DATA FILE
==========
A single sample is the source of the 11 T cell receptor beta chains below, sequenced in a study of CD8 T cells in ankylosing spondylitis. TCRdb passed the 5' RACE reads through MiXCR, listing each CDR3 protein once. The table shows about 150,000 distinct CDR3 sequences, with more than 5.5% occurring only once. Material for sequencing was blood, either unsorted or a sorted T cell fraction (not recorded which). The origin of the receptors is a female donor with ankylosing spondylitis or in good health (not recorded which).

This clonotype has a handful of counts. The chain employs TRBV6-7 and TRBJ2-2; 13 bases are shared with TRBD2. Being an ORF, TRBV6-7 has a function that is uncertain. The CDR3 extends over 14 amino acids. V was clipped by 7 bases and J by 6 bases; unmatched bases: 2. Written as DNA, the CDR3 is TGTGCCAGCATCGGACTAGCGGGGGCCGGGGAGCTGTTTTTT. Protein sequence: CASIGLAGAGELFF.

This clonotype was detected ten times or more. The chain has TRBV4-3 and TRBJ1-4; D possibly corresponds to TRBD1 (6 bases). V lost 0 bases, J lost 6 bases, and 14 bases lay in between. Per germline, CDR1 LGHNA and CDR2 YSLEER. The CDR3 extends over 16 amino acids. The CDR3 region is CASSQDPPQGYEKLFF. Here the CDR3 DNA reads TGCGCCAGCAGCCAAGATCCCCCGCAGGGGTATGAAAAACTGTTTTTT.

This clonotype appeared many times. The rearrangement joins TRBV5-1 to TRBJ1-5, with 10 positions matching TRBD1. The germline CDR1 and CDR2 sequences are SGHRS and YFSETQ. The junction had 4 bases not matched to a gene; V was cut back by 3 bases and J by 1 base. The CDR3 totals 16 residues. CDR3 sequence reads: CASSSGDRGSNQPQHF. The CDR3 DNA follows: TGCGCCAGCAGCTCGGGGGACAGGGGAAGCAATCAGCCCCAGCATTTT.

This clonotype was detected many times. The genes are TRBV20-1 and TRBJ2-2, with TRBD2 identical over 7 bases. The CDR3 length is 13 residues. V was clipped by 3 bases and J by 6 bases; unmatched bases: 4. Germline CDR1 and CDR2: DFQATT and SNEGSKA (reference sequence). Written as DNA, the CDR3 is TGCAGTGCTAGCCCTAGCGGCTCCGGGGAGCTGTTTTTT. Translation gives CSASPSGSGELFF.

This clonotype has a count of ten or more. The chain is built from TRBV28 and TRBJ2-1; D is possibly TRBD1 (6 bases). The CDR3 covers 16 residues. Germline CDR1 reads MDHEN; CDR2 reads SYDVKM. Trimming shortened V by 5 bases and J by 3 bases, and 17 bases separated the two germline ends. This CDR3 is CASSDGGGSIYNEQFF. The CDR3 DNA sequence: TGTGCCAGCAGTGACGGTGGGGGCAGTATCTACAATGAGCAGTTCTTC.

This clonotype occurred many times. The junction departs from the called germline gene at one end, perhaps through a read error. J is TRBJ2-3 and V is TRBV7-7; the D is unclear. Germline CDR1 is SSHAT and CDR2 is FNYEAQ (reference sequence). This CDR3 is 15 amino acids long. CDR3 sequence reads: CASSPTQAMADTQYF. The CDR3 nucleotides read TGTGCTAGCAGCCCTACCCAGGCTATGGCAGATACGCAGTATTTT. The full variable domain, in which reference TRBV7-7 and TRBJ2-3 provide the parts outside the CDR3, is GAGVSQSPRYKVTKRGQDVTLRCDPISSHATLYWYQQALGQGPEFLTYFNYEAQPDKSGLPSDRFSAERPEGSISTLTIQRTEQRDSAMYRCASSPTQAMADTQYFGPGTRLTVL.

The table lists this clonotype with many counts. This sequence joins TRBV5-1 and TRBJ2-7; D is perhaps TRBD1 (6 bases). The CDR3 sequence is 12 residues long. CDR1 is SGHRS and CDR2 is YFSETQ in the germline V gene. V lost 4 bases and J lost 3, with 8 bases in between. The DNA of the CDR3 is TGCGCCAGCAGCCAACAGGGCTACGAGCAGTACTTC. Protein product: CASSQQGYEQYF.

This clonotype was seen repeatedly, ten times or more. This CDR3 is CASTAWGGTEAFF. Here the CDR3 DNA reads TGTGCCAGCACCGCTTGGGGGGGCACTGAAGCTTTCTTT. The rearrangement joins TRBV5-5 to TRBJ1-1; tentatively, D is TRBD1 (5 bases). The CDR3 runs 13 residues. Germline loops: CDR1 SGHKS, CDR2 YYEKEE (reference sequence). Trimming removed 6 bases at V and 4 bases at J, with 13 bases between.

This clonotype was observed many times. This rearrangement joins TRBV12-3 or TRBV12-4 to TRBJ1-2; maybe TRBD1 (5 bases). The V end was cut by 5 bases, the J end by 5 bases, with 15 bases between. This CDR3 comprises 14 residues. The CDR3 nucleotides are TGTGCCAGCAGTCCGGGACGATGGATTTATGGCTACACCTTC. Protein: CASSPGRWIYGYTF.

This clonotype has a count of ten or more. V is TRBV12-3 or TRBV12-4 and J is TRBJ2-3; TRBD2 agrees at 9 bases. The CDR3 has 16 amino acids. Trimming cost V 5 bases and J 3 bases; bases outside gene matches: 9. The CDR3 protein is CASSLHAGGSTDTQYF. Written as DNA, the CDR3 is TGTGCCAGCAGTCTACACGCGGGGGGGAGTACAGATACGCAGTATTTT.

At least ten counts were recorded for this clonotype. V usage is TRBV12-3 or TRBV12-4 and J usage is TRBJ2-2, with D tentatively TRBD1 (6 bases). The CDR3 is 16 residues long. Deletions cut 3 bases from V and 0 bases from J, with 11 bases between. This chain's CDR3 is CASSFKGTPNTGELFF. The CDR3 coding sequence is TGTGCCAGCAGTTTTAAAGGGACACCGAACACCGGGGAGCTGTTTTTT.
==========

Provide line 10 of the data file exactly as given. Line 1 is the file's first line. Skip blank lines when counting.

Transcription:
This clonotype was observed many times. This rearrangement joins TRBV12-3 or TRBV12-4 to TRBJ1-2; maybe TRBD1 (5 bases). The V end was cut by 5 bases, the J end by 5 bases, with 15 bases between. This CDR3 comprises 14 residues. The CDR3 nucleotides are TGTGCCAGCAGTCCGGGACGATGGATTTATGGCTACACCTTC. Protein: CASSPGRWIYGYTF.